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Williams, the man behind L.A.'s 'futuristic' images

May 01, 2003|David Colker

If you have a picture in your mind of Southern California in the 1950s and early 1960s, you are quite likely picturing a building created by Paul Williams.

Born in Los Angeles in 1894 and orphaned four years later, Williams was the only black student in his elementary school class. He so excelled in art that a local builder encouraged him to be an architect, a goal he achieved with his certification in 1915.

Williams won awards for his designs almost from the start of his career, and he designed homes for numerous show business luminaries, but it was not until after World War II that he designed the buildings for which he is most remembered. They included the "futuristic" centerpiece restaurant at Los Angeles International Airport, the Los Angeles County Courthouse, famed additions to the Beverly Hills Hotel that gave it its distinctive look and the redesign of both Perino's Restaurant and the Ambassador Hotel. He also designed homes for Frank Sinatra and for Desi Arnaz and Lucille Ball. His own home, where his granddaughter, Karen Hudson, lives, was built in 1951.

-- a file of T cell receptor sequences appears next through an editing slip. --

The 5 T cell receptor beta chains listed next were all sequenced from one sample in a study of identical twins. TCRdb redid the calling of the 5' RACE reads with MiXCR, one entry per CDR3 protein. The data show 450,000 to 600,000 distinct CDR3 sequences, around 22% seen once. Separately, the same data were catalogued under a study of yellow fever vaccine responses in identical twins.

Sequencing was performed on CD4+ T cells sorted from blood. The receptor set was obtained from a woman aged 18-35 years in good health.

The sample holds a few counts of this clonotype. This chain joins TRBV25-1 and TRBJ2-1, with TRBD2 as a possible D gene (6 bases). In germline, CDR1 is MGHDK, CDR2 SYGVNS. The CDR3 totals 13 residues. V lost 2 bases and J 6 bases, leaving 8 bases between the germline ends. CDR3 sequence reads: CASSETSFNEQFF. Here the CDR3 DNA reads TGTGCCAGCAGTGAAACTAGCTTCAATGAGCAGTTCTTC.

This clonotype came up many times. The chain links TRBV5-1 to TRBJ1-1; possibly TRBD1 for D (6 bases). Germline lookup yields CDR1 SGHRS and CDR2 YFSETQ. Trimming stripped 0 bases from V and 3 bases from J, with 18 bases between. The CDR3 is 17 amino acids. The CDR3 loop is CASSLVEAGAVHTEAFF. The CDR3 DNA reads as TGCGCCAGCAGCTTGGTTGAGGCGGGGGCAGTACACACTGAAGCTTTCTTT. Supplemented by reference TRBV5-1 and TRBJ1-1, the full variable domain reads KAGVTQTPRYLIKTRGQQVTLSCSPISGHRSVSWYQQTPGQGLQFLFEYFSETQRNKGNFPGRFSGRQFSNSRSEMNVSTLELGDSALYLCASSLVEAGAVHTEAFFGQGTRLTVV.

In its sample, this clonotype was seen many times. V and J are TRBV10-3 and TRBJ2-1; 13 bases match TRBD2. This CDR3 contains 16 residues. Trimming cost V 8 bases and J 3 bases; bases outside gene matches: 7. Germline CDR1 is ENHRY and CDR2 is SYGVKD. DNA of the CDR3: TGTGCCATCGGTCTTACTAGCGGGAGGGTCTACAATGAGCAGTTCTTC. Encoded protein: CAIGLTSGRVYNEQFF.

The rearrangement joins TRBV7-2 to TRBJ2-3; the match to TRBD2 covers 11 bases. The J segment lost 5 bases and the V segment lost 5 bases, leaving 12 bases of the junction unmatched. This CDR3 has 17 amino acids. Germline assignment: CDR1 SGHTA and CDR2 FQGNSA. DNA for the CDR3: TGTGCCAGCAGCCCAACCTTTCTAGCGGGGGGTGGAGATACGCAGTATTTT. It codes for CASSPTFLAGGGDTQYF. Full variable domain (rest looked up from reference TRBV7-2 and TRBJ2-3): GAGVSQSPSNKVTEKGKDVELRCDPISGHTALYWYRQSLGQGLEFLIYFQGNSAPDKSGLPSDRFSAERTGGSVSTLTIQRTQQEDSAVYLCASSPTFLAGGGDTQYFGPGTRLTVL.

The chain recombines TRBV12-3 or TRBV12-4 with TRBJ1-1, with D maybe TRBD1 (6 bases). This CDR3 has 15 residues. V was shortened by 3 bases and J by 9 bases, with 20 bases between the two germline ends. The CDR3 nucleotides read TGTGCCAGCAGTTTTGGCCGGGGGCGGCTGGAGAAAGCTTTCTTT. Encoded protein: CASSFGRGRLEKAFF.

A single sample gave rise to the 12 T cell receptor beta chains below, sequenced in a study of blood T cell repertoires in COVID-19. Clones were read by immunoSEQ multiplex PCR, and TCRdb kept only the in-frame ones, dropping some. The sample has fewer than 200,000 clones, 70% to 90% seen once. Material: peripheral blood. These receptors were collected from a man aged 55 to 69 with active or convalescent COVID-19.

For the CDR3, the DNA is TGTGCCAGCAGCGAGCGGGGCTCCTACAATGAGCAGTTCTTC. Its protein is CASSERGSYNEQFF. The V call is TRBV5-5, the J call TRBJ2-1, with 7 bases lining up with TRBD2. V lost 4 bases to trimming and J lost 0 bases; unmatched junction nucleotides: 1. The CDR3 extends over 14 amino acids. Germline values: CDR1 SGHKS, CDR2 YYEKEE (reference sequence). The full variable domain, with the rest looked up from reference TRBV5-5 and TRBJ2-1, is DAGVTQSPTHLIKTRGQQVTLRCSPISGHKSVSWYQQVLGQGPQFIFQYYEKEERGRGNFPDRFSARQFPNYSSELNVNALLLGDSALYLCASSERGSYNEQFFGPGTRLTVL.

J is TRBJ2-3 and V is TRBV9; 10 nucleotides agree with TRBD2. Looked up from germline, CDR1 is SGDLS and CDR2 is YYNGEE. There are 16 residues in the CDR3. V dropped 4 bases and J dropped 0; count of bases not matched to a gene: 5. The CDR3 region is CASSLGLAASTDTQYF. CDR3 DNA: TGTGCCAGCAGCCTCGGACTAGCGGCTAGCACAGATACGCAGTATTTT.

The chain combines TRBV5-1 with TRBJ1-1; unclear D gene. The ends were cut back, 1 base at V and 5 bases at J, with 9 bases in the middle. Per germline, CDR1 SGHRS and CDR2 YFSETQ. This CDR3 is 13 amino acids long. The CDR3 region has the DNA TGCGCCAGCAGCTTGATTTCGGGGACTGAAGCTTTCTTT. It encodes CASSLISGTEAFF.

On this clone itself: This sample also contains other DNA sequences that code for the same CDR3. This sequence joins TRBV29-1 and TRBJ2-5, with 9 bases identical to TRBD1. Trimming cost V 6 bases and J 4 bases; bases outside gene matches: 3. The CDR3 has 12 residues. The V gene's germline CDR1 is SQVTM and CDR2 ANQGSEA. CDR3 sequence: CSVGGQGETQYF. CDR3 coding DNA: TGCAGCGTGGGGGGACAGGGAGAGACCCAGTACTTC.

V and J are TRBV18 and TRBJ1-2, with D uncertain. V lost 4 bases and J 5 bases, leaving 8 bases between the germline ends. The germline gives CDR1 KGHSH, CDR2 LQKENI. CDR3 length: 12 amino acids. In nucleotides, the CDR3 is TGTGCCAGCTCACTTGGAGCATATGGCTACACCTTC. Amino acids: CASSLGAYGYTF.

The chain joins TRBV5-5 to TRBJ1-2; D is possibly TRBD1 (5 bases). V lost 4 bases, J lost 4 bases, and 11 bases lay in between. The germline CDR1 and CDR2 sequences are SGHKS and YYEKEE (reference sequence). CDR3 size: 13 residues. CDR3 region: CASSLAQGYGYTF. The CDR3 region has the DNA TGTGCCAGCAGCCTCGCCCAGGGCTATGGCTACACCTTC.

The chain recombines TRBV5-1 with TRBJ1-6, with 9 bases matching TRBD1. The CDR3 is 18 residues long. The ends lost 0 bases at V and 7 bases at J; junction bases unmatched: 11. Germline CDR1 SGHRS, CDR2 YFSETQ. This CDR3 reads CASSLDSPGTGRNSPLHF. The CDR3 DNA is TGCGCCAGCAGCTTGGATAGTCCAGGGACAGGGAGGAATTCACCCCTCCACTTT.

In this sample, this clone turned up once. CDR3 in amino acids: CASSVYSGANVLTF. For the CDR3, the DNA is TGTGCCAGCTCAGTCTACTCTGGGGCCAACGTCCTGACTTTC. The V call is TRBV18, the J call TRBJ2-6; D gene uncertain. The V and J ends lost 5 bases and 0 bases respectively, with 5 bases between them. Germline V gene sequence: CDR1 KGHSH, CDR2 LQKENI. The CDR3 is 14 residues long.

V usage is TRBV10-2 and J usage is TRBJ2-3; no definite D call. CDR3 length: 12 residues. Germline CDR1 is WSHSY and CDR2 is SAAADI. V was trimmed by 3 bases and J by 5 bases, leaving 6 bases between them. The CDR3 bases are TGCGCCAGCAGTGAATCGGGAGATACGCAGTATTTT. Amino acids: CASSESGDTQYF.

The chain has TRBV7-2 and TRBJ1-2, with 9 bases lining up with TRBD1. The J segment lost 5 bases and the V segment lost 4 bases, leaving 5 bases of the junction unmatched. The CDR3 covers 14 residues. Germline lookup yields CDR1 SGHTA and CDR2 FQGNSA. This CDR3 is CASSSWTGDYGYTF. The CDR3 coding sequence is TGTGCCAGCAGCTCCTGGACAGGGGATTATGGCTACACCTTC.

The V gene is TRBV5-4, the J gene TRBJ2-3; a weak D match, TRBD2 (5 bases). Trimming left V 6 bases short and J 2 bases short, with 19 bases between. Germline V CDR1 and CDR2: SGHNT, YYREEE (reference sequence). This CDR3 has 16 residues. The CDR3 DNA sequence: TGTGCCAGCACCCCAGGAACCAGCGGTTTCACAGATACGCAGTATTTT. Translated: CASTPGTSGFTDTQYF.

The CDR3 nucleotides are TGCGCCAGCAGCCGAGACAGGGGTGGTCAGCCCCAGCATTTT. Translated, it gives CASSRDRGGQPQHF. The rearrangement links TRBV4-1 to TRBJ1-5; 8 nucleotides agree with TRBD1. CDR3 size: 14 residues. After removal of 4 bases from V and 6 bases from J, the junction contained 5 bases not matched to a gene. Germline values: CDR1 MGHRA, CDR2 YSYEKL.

Williams retired in 1973 and died seven years later, at age 85.

-- David Colker

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